(CHARLESTON, W.Va.) — West Virginia teachers and students returned to the classroom Wednesday after the educators ended the longest strike in state history and achieved their goal of getting a five percent pay hike.
Schools throughout the state reopened their doors and many teachers waited in front of campuses to welcome back 222,000 students, who had been out of classes throughout the nine school days the strike lasted.
Teachers at Chamberlain Elementary School in the Charleston suburb of Kanawha City stood in front of their school and greeted arriving students while holding signs, reading, “We missed you” and “Nice to be together again.”
Schools across West Virginia got back to the business of reading, writing and arithmetic after the state’s 35,000 public school employees walked off the job on Feb. 22, fed up with going without a raise for four years.
Some students such as Zoya Khan, a senior at George Washington High School in Charleston, said that despite missing nine days of school, she learned a lot about civil disobedience from her teachers.
During the strike, Khan said she spent most of her days at the State Capitol in Charleston watching the teachers walk the picket line.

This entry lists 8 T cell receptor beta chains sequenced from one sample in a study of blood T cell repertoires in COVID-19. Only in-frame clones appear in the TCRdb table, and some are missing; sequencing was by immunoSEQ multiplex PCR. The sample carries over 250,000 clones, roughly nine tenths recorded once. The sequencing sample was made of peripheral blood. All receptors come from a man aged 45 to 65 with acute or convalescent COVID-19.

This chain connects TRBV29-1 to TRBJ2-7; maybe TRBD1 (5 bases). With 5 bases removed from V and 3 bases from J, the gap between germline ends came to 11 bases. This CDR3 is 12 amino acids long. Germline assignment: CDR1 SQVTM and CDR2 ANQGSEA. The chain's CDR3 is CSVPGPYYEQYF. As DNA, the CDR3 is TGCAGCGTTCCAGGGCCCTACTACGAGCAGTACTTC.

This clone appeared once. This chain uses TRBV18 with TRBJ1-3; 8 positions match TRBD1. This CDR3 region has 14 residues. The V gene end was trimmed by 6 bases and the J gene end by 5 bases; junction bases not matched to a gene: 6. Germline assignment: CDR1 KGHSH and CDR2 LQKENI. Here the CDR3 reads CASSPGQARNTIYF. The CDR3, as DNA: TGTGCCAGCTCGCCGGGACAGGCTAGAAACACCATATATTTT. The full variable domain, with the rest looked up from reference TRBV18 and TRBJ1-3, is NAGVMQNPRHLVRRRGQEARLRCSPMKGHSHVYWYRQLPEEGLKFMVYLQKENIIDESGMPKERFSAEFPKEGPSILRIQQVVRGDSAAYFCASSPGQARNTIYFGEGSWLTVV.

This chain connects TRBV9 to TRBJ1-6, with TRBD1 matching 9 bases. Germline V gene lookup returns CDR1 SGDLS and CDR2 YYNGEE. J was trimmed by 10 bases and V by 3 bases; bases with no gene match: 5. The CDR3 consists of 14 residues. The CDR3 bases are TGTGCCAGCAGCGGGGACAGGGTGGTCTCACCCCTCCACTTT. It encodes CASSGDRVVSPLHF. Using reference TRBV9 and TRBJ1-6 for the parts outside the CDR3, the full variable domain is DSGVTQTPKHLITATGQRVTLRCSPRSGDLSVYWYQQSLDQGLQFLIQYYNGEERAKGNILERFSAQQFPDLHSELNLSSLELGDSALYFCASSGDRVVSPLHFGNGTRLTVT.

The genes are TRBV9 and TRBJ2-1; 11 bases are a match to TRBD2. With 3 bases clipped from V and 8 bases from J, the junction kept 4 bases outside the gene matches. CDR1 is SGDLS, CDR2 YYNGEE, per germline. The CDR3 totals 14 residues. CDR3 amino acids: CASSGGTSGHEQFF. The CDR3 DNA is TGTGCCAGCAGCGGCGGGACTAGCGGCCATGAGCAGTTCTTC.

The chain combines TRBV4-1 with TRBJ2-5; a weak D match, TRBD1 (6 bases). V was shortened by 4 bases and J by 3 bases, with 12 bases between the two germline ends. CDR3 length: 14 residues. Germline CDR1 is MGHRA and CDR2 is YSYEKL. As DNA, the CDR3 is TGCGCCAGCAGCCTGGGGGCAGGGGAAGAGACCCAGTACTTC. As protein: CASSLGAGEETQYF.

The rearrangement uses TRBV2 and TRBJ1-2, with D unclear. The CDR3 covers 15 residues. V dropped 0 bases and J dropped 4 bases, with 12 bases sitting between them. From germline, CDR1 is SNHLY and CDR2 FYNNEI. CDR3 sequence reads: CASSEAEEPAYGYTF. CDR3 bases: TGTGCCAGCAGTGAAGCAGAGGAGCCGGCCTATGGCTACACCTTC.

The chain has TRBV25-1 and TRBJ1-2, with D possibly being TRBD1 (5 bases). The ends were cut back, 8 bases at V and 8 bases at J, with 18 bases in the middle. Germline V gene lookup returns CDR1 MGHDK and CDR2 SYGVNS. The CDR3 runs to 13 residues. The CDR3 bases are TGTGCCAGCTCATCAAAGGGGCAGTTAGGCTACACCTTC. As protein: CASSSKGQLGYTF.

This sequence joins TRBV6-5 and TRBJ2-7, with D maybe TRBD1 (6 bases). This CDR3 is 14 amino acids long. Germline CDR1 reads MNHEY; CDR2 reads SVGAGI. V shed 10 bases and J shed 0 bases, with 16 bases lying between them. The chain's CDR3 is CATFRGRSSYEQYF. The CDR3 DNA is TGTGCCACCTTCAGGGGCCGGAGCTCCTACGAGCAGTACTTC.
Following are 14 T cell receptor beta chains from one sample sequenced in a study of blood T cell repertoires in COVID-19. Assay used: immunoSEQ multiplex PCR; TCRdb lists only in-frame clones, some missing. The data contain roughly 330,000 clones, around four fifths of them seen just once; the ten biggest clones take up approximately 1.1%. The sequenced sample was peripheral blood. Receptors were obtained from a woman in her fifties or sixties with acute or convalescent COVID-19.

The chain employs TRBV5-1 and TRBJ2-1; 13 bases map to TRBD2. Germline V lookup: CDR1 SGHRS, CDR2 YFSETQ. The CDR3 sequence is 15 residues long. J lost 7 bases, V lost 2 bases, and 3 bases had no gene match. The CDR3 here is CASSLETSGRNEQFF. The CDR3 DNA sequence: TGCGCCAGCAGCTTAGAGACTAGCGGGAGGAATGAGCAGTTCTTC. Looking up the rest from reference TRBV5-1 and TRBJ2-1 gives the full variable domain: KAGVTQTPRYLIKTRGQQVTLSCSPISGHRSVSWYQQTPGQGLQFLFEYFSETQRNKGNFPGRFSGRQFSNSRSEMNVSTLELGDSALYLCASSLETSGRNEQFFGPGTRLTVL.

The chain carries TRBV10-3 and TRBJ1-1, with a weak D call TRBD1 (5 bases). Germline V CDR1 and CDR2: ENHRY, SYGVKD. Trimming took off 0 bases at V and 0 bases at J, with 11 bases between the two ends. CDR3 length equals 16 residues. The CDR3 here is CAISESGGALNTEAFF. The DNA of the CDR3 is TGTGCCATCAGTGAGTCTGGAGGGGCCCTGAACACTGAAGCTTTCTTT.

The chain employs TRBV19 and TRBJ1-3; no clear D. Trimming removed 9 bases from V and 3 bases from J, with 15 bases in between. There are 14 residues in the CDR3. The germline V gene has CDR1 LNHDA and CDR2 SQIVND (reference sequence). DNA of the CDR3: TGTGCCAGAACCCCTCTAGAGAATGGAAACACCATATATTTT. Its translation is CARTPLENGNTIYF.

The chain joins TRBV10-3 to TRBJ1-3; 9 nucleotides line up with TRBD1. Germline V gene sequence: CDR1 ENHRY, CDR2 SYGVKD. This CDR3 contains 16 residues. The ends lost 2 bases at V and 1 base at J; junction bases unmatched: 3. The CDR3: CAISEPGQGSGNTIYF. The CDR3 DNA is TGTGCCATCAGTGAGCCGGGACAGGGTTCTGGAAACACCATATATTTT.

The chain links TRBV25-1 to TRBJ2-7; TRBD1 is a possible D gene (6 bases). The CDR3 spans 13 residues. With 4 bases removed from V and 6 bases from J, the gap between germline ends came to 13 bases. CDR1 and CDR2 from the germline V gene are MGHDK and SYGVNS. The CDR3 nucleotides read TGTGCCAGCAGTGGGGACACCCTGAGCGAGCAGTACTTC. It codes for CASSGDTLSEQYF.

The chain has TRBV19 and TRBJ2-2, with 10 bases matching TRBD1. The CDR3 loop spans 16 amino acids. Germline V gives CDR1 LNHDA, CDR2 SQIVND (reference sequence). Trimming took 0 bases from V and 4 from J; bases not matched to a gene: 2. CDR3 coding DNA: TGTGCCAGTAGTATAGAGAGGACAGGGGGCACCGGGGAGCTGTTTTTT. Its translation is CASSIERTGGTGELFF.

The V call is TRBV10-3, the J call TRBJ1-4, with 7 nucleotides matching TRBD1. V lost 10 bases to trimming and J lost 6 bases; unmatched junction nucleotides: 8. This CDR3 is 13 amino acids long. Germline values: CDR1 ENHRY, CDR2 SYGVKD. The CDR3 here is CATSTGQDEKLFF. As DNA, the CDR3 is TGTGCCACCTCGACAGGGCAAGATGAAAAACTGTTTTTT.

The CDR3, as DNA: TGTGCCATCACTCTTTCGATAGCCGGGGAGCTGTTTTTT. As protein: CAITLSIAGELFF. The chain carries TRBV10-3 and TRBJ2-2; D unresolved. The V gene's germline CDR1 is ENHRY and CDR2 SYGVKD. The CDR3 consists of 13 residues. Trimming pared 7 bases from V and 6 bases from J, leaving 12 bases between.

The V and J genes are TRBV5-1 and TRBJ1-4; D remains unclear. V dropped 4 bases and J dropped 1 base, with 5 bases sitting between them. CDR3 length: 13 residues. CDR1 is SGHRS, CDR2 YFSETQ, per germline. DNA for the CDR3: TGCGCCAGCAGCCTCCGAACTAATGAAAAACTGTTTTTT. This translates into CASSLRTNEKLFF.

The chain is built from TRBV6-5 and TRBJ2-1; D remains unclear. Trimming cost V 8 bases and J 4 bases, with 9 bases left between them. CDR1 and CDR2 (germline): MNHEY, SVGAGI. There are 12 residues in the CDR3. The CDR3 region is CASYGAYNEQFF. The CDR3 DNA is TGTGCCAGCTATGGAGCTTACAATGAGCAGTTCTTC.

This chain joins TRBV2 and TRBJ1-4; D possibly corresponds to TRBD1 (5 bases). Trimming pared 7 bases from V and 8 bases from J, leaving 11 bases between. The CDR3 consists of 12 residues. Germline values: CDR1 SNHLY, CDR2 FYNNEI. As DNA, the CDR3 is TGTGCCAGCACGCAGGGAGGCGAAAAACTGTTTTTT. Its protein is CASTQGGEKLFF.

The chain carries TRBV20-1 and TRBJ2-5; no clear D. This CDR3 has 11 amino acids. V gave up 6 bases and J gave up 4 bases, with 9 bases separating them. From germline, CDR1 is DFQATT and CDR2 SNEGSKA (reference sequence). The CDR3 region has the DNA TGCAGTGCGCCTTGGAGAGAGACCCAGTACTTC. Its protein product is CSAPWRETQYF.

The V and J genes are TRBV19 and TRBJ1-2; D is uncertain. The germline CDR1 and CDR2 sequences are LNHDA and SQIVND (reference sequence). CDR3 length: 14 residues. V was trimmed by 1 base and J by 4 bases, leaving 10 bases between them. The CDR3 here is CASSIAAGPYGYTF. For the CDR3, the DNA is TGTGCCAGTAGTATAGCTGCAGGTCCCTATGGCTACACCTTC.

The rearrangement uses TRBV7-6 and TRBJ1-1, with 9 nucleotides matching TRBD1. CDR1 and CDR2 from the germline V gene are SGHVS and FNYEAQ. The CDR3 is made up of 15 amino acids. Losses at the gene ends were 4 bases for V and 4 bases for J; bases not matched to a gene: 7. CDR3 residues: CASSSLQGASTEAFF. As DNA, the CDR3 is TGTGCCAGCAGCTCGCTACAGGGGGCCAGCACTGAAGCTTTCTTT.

“It was really amazing to see all the teachers from all over the state, meet new people and just see how they peacefully stood up for what they believed in,” Zoya told ABC station WCHS-TV in Charleston.
“I really learned that … if you stand up for what you believe, in the end something good is going to come out of it.”
She called the teachers’ strike “inspirational.”
Teachers went back to work less than 24 hours after Gov. Jim Justice signed legislation giving them and all state employees a five percent pay hike.
Justice said the deal hammered out Tuesday makes education “our centerpiece” of the state’s priorities.
The governor also sent a letter to Steven Paine, the state superintendent of schools, asking for “flexibility” in the 180-day school requirement so that students and teachers won’t have to make up the nine days they were out of the classroom.
“My staff and I will work with each of our counties to identify every opportunity to maximize meaningful instruction while also minimizing disruption to students and families,” Paine said in a statement responding to Justice’s letter.
“We are committed to providing timely technical assistance to each individual county to innovatively restructure their calendars and to find additional flexibility within their local attendance policies to better accommodate the needs of families.”
Justice said the deal hammered out Tuesday makes education the “centerpiece” of the state’s priorities.
Dale Lee, president of the West Virginia Education Association, said she was proud of education employees in all 55 counties of the state for refusing to cave in when the governor and lawmakers tried to get them to take a smaller raise.
“They stood in solidarity — 55 strong — and each day it was clear their resolve grew stronger,” Lee said in a statement.
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